Reauthorize Close to Home and Restore State Financial Support

Close to Home is a juvenile justice reform initiative designed to keep youth close to their families and community in New York City instead of OCFS-operated placement facilities. It has operated successfully for a decade, and is subject to reauthorization this year. Data shows from 2012 to 2021, there has been an 86% decline in youth arrests in New York City and 91% of youth in Close to Home Facilities passed their classes. We urge you to support the reauthorization of this ground-breaking reform and restore state funding support for the program. Like Raise the Age, all youth, no matter where they live in New York State, deserve equitable State support for the programs and supports they need to thrive.

A Pivotal Time for Youth Investment

Overall, greater investments in youth are needed. The pandemic has dramatically exacerbated economic and housing insecurity and the behavioral health needs of youth. Budgetary investments must ensure youth access summer youth employment, health and behavioral health care, housing supports and subsidies, and restorative justice in schools. With that in mind, we formally endorse the Invest in Our NY Act, as these investments keep young people safe and communities supported. Research shows that programs that increase youth opportunity, like NYC’s Summer Youth Employment Program (SYEP), significantly reduce the likelihood of arrest and incarceration. It is evident that these investments not only support young people’s well being and sense of community but promotes safety as well. Budgets are a moral and ethical document, and it is essential we meet young people with opportunities rather than criminalization.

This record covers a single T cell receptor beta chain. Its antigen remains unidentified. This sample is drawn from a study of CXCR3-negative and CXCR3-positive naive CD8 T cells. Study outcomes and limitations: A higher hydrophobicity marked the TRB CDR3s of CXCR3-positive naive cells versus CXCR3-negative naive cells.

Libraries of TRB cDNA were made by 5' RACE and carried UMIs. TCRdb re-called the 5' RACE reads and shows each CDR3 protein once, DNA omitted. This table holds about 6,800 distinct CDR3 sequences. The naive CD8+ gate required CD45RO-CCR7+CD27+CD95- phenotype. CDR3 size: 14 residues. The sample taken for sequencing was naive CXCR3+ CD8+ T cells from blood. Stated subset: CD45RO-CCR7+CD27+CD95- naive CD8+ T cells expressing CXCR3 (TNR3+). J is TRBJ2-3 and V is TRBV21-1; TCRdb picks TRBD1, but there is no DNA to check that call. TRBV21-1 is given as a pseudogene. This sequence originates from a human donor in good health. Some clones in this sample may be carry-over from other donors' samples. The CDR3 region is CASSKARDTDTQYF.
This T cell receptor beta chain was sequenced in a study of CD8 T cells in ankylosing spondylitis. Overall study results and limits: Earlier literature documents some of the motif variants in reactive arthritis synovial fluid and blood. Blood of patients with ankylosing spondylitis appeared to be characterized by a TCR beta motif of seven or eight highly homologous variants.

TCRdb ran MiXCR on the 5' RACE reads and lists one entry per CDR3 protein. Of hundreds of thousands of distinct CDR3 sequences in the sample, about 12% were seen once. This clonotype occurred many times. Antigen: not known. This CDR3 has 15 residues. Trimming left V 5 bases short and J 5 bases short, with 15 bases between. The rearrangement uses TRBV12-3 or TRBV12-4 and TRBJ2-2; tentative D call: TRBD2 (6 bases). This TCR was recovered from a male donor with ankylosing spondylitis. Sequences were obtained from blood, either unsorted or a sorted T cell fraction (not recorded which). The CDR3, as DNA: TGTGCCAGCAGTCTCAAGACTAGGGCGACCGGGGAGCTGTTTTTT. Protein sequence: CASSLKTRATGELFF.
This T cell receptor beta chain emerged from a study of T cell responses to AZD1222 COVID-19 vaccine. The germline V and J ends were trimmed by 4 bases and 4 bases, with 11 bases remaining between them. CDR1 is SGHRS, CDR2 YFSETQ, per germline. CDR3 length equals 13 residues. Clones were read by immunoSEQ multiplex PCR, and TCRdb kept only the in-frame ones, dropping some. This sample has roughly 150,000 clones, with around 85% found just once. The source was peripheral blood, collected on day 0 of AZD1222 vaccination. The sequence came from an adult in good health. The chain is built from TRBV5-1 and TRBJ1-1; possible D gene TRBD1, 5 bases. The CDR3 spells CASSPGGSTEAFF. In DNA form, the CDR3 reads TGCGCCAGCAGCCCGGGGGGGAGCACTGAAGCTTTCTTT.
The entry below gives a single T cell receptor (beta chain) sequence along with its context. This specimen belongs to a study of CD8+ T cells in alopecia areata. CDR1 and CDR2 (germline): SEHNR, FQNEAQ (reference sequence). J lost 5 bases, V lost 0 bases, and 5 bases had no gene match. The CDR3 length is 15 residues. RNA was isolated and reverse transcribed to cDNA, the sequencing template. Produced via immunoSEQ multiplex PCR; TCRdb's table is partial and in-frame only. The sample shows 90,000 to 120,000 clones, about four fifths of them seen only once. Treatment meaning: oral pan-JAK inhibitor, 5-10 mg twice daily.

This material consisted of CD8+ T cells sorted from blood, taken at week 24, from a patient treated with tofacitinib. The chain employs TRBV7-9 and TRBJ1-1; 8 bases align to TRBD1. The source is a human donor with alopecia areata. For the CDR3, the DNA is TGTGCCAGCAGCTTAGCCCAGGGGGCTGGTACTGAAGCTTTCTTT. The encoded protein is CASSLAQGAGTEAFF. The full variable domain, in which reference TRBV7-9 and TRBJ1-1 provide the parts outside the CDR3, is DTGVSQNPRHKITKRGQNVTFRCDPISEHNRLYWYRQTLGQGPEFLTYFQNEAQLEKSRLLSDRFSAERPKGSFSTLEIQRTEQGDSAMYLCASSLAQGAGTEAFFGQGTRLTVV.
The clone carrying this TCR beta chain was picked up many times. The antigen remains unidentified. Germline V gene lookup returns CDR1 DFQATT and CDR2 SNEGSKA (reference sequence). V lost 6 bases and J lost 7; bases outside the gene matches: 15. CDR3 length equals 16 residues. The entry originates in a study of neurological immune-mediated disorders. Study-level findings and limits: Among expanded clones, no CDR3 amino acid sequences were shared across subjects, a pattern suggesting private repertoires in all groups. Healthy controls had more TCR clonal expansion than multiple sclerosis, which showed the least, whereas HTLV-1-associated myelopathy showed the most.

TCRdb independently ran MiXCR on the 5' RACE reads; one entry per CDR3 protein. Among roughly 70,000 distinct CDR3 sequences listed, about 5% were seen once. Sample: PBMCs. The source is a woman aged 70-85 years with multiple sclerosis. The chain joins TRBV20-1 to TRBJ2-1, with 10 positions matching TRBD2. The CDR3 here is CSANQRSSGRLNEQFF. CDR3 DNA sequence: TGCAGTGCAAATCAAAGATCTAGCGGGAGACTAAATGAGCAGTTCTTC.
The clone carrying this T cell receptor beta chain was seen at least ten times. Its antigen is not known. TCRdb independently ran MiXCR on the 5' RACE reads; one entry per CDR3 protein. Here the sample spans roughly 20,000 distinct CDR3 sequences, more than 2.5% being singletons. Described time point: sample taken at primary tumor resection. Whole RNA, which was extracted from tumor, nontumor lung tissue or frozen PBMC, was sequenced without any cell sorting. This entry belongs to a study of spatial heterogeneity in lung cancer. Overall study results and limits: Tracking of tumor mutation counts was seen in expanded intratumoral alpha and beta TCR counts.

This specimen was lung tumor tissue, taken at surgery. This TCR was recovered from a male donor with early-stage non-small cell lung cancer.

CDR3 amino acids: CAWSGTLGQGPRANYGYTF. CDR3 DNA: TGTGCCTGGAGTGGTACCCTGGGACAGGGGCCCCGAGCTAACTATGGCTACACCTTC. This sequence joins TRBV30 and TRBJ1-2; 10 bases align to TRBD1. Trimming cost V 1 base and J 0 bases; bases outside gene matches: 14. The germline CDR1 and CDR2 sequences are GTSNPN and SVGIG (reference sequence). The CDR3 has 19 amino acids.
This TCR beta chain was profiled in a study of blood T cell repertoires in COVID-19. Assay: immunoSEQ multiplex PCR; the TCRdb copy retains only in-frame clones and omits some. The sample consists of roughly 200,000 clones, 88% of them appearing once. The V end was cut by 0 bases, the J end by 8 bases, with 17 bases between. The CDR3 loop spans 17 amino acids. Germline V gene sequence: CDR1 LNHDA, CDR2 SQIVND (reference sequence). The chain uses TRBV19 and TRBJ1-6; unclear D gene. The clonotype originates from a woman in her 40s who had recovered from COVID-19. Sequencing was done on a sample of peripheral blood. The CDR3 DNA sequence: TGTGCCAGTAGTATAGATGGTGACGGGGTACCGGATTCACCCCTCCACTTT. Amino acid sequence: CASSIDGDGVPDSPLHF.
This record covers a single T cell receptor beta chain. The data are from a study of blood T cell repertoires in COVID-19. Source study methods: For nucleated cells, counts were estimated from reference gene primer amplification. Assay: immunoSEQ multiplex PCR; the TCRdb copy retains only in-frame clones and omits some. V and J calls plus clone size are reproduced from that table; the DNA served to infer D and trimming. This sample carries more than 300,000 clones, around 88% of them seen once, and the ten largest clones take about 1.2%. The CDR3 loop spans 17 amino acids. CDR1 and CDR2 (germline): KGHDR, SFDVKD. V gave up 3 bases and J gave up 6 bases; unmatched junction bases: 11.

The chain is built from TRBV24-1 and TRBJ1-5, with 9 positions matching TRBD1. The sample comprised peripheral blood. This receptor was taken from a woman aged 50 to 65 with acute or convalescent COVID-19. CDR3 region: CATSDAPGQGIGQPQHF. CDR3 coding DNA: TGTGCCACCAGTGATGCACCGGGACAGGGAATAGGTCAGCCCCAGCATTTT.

New York Must be A Leader in Youth Justice